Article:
How Laray Mayfield Found the Perfect ‘Gone Girl’

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Photo Source: Merrick Morton

At the center of the first half of “Gone Girl” is a treasure hunt. Exquisitely planned and elaborately plotted, each clue has a twisted double meaning—and it’s hard not to draw comparisons between that hunt and the casting process for the film adaptation of Gillian Flynn’s 2012 bestseller about a missing wife, her tried-in-the-media husband, and the twists and turns that ensue.

Laray Mayfield, director David Fincher’s longtime casting director, hadn’t read the novel when Fincher first mentioned his interest in directing the film. But once she did, like the rest of America she was hooked.

Though she doesn’t cast a book as she’s reading, Mayfield says that both she and Fincher were delighted that some of the actors they had in mind for roles were immediately interested. “People want to work with Dave,” she says. “And it’s a great job I have, to get to put actors in the room with David. It’s super fun and we never take for granted for one second how fortunate we are to have actors who want to work on these projects.”

That includes even Tyler Perry, who famously told New York magazine that he wasn’t familiar with Fincher’s work. “I have no idea what all that was about,” Mayfield says with a laugh. “But Tyler Perry is one of the smartest and most successful artists in his own right. I think he might have been making a joke!”

Perry is only one of a handful of familiar faces who play against type in the dark thriller. Also along for the ride are Neil Patrick Harris (tamping down his charisma to chilling results), Casey Wilson as a nosy, pregnant neighbor, Kathleen Rose Perkins (“Episodes”) in a memorable cameo, and Missi Pyle as a crusading cable news host. Despite its deep bench of funny actors, “Gone Girl” is far from a comedy.

“There’s definitely an irony that runs throughout the book,” Mayfield says. “And we were just lucky to put together a group of actors who got that and understood it wasn’t to be made into a comedy, but their experience as comedic actors gives them a take [on the material].”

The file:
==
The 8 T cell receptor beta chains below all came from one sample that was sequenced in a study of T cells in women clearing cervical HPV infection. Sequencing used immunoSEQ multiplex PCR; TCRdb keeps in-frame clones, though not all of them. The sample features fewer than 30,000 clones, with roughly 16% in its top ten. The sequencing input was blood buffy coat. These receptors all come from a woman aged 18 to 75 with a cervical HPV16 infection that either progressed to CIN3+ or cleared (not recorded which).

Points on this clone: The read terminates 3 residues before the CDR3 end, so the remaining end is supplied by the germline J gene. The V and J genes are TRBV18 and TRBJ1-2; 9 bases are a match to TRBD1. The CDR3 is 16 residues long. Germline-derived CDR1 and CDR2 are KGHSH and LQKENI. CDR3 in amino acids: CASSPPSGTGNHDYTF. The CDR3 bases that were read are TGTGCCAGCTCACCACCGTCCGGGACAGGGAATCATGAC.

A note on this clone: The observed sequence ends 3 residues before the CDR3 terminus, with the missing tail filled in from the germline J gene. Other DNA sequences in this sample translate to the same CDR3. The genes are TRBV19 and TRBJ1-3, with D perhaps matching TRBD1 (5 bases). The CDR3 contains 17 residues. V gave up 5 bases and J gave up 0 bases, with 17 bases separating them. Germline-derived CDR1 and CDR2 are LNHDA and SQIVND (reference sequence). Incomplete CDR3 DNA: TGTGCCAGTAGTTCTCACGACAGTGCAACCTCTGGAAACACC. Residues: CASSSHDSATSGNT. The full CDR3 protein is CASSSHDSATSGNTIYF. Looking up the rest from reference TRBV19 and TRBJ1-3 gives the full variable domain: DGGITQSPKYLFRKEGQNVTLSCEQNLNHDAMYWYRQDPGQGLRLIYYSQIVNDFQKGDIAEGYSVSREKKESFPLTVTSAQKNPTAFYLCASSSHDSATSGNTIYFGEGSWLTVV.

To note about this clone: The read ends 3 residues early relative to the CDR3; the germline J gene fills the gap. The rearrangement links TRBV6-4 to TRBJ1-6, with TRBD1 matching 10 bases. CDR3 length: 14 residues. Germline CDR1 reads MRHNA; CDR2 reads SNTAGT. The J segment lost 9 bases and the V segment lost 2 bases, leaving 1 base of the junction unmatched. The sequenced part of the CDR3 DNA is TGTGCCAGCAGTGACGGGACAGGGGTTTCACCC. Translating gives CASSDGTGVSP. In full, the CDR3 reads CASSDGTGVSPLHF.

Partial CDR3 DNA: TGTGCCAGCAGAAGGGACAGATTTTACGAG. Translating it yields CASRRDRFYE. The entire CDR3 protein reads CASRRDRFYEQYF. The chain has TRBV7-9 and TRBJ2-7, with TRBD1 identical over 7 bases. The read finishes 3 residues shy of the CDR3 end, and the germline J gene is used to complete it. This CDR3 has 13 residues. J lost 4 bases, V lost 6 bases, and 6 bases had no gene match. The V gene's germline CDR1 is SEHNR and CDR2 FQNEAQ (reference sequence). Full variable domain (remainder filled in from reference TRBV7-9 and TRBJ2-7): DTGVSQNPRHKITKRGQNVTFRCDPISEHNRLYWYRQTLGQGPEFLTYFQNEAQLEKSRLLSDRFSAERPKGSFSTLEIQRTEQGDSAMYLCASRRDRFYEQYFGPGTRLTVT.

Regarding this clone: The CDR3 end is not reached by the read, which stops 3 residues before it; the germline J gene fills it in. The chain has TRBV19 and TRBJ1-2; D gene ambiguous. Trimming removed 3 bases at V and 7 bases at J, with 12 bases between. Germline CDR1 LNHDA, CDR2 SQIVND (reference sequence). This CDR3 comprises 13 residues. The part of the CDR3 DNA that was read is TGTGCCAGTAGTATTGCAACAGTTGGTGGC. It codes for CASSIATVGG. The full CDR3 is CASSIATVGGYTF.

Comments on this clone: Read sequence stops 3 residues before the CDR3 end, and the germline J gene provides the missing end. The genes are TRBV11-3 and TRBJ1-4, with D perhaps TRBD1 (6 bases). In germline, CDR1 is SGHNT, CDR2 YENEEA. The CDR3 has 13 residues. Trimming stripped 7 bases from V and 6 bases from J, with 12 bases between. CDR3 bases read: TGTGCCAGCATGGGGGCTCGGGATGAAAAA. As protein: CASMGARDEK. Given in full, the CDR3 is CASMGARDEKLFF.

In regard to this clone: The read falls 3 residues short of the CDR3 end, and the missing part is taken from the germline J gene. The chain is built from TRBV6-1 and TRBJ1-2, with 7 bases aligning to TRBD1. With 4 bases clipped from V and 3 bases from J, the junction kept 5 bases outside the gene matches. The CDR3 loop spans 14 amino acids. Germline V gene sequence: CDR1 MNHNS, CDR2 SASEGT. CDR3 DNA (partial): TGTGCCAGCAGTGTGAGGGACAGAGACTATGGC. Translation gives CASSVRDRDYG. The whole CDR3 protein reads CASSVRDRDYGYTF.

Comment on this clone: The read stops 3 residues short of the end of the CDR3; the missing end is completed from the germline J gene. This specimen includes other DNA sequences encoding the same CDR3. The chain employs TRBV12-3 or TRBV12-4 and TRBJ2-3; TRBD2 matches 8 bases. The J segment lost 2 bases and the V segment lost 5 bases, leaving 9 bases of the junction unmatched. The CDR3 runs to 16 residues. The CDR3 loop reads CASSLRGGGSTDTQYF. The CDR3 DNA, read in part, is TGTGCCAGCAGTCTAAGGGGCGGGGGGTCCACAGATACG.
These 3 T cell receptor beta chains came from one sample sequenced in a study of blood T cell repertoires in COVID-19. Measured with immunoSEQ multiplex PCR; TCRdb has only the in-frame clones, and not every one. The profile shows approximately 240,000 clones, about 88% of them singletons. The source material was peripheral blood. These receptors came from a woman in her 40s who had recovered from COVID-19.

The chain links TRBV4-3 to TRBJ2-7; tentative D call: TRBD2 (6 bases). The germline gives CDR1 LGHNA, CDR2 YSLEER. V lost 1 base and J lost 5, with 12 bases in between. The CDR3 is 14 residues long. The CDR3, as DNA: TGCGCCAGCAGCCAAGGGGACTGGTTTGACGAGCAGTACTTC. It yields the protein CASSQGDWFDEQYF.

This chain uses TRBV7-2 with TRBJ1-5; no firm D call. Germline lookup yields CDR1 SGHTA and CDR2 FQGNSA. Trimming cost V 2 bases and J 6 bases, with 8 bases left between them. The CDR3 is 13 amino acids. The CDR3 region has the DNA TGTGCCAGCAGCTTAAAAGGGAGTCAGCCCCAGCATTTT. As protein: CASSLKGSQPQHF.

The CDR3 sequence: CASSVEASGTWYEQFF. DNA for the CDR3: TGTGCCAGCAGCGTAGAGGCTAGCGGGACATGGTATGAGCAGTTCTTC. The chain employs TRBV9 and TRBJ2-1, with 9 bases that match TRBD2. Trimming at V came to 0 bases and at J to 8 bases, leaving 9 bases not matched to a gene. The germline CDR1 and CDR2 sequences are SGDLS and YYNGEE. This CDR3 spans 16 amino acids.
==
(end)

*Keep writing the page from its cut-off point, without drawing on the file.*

At the center of the film, of course, are Ben Affleck and Rosamund Pike. Pike’s role in particular was difficult to cast. Without giving away too much of the plot, Amy Dunne is a complicated woman, and casting an actor to play her turned into a modern-day search for Scarlett O’Hara.

“We got to see a lot of brilliantly talented actresses,” Mayfield says about casting Amy. “At the end of the day, Rosamund was the perfect, perfect choice. But those other actresses we did see, not that they weren’t perfect in their own right and super, super talented, but Rosamund had, in addition to great talent, she had many characteristics about her and an understanding of the character. And she’s a little under the radar.”

That willingness to embrace the lesser-known is what helps “Gone Girl” pop (in addition to Pike, Tony nominee Carrie Coon gives a star-making turn as Affleck’s character’s wry twin sister). All of which reinforces Mayfield’s refusal to arrive to casting sessions with preconceived notions.

“I enjoy reading the story and seeing the characters and then sitting with the director to come up with an approach for casting,” she says. “I’m just super lucky at the end of the day to work with an amazingly good filmmaker who is also my good friend.”

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